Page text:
Overall I am not 100% convinced either way. Maybe some traditional cultures are worse than universal culture and others are better? Mostly the confusion makes me want to err on the side of allowing people to go either direction as they see fit, barring atrocities. Which are of course hard to define.

I like the Jewish idea of the Noahide Laws, where the Jews say “We are not going to impose our values on anyone else…except these seven values which we think are incredibly important and breaking them is totally beyond the pale.” Sometimes I wish universal culture would just establish a couple of clear Noahide Laws – two of them could be “no slavery” and “no eye-gouging” – and then agree to bomb/sanction/drone any culture that breaks them while leaving other cultures alone. On the other hand, I also understand universal culture well enough to know that two minutes after the first set of Noahide Laws were established, somebody would propose amending them to include something about how every culture must protect transgender bathroom rights or else be cleansed from the face of the Earth by fire and sword. I’m not sure how to prevent this, or if preventing it is even desirable. This seems like the same question as the original question, only one meta-level up and without any clear intuition to help me solve it. I guess this is another reason I continue to be attracted to the idea of Archipelago.

But I think that none of this makes sense unless we abandon the idea that “universal culture” and “western culture” are one and the same. I think when Caplan’s debate opponent talked about “protecting Western culture”, he was referring to something genuinely fragile and threatened.

I also think he probably cheated by saying we needed to protect it because it was responsible for so many great advances, like Coca-Cola and egalitarian gender norms. I don’t think that’s fair. I think it’s a culture much like Tibetan or Indian culture, pretty neat in its own way, possibly extra interesting as the first culture to learn the art of summoning entities from beyond the void. Mostly I’m just happy that it exists in the same way I’m happy that pandas and gorillas exist, a basic delight in the diversity of the world. I think it can be defended in those terms without having to resolve the debate on how many of its achievements are truly its own.

Things Probably Matter

A while back when I wrote about how China’s economic development might not have increased happiness there much, Scott Sumner wrote a really interesting response, Does Anything Matter?

He points out that it’s too easy to make this about exotic far-off Chinese. Much the same phenomenon occurs closer to home:

If nothing really matters in China, if even overcoming horrible problems doesn’t make the Chinese better off, then what’s the use of favoring or opposing any public policy? After all, America also shows no rise in average happiness since the 1950s, despite:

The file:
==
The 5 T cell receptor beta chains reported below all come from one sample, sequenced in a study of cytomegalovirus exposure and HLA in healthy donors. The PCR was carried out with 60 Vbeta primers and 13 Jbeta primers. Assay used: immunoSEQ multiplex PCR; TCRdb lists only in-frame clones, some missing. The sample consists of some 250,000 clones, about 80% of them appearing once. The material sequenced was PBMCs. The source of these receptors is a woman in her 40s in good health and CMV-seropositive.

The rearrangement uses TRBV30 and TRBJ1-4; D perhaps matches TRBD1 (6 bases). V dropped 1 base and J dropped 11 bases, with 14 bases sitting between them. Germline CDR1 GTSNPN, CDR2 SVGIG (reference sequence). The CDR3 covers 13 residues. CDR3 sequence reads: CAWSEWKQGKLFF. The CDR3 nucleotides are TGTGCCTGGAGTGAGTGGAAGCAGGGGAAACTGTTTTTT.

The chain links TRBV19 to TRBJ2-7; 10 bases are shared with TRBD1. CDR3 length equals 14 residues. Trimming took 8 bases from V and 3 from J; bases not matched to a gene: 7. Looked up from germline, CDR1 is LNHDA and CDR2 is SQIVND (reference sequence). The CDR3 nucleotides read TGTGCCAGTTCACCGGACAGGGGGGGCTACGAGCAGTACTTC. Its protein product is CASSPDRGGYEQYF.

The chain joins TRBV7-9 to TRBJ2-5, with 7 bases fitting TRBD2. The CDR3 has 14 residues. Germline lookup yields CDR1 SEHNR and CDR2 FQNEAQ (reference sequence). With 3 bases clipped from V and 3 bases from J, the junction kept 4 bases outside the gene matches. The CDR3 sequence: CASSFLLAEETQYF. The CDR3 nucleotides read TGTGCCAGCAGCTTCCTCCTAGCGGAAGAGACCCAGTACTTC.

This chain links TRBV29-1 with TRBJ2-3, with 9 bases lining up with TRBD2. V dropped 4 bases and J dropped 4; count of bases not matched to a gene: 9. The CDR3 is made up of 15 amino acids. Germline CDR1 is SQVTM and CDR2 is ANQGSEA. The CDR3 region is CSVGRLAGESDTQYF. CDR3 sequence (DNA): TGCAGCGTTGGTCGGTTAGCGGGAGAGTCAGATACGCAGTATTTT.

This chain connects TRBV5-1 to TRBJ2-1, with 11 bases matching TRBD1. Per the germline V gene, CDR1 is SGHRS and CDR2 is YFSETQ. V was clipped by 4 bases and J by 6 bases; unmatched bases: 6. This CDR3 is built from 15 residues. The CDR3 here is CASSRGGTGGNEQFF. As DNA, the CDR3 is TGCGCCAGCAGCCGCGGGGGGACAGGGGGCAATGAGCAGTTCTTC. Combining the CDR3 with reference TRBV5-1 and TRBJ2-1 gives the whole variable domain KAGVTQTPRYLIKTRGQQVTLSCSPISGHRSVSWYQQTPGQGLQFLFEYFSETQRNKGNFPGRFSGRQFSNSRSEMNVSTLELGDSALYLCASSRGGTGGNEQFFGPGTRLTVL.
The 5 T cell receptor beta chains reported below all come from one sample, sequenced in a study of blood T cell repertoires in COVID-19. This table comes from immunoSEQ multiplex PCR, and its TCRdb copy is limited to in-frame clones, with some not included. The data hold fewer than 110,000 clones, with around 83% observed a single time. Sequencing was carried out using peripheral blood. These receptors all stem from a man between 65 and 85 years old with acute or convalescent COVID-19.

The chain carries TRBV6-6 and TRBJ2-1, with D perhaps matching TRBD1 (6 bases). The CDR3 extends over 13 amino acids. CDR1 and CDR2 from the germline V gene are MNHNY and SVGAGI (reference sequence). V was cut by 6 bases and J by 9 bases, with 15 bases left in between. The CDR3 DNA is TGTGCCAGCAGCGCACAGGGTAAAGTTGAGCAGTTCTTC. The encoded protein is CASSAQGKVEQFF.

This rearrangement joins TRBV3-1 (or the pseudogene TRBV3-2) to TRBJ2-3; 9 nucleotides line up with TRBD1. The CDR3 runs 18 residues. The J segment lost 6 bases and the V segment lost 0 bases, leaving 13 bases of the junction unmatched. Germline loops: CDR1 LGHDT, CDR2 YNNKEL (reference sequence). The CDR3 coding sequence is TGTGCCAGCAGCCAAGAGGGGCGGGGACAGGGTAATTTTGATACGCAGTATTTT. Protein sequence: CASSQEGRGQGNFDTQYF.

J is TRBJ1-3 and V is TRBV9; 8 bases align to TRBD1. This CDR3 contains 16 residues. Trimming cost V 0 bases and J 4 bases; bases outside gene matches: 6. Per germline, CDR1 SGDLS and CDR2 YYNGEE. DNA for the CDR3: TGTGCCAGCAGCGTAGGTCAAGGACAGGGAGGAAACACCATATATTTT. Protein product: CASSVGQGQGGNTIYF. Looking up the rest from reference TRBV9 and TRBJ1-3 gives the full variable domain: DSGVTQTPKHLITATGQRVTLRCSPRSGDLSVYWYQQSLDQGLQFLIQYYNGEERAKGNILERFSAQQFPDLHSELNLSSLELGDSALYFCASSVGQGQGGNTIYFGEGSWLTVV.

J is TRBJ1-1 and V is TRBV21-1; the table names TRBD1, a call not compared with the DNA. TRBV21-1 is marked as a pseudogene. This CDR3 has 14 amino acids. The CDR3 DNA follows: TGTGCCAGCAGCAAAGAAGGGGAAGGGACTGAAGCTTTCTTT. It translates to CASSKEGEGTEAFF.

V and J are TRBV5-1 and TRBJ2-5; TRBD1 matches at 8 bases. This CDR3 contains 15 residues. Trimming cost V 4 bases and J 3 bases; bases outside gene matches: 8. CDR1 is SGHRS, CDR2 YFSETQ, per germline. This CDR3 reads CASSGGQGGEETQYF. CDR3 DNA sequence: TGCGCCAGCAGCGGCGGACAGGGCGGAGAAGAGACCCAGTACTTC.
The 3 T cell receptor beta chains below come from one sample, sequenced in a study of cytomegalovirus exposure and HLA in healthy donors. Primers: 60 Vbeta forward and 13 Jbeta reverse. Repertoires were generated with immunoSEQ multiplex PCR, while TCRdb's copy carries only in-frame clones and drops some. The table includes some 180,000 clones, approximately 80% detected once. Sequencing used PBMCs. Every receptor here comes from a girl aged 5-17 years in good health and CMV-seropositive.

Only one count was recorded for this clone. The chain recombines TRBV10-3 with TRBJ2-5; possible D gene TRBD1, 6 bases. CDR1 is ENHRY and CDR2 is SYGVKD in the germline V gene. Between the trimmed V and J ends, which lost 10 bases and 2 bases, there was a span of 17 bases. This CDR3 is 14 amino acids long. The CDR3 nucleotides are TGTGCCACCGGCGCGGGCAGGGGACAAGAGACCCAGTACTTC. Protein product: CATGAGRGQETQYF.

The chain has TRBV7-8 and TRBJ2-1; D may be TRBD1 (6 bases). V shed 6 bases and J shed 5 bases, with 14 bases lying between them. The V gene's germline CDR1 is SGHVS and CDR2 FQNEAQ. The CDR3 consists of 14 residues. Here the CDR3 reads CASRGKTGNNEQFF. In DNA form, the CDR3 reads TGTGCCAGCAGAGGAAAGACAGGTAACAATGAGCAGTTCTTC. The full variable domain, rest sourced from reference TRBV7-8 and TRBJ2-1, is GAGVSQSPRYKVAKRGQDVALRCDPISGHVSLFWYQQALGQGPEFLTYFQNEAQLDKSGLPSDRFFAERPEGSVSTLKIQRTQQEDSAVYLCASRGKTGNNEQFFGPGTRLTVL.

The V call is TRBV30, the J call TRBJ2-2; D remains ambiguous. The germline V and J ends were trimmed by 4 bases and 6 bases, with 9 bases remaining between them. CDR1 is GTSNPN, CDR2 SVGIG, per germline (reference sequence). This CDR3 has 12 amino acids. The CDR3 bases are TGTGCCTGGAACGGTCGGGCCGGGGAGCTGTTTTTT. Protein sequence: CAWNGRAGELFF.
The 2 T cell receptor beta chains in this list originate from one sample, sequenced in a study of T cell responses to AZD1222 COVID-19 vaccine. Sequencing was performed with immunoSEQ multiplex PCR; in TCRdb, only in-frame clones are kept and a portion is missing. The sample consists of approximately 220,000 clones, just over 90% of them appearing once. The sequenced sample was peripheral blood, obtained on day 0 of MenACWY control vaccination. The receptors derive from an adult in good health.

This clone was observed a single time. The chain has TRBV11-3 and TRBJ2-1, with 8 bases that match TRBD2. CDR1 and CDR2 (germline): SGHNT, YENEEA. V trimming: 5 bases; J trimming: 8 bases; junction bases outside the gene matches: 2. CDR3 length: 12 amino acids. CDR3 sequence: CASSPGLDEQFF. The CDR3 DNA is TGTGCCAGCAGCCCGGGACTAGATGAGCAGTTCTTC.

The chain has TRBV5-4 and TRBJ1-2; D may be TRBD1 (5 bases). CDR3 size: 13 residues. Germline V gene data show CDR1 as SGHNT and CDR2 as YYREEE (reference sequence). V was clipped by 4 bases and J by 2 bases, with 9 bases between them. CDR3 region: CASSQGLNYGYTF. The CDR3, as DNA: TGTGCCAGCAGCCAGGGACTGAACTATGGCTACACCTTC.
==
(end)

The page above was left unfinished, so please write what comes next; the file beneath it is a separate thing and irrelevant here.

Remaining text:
1. A big rise in real wages.
2. Environmental clean-up (including lead–does Flint matter?)
3. Civil rights for African Americans
4. Feminism, gay rights.
5. Dentists now use Novocain (My childhood cavities were filled without it)
6. 1000 channels in glorious widescreen HDTV
7. Blogs

I could go on and on. And yet, if the surveys are to be believed, we are no happier than before. And I think it’s very possible that we are in fact no happier than before, that there’s a sort of law of the conservation of happiness. As I walk down the street, grown-ups don’t seem any happier than the grown-ups I recall as a kid. Does that mean that all of those wonderful societal achievements since 1950 were absolutely worthless?

But there are exceptions. I recall reading that surveys showed a rise in European happiness in the decades after WWII, and Scott reports that happiness is currently very low in Iraq and Syria. So that suggests that current conditions do matter.

The following hypothesis will sound really ad hoc, but matches the way a lot of people I know talk about their lives. Suppose people’s happiness is normally calibrated around the sort of lifestyle that they view as “normal.” As America got richer after 1950, it all seemed very normal, so people didn’t report more happiness. Ditto for China during the boom years. Everyone around you was also doing better, so you started thinking about how you were doing relative to your neighbors. But Germans walking through the rubble of Berlin in 1948, or Syrians doing so today in Aleppo, do see their plight as abnormal. They remember a time before the war. So they report less happiness than during normal times.

The obvious retort is – modern Chinese grew up when China was very poor. Why didn’t they calibrate themselves to poverty, such that sudden wealth seems good? What’s the difference between a Chinese person going from poverty to wealth, versus a Syrian going from stability to chaos? Might it be a shorter time course? A sudden shock is noticeable, a gradual thirty-year improvement in living standards isn’t?

Probably not. There seem to be a lot of cases where happiness of large groups does change gradually in response to social trends less dramatic than a world war.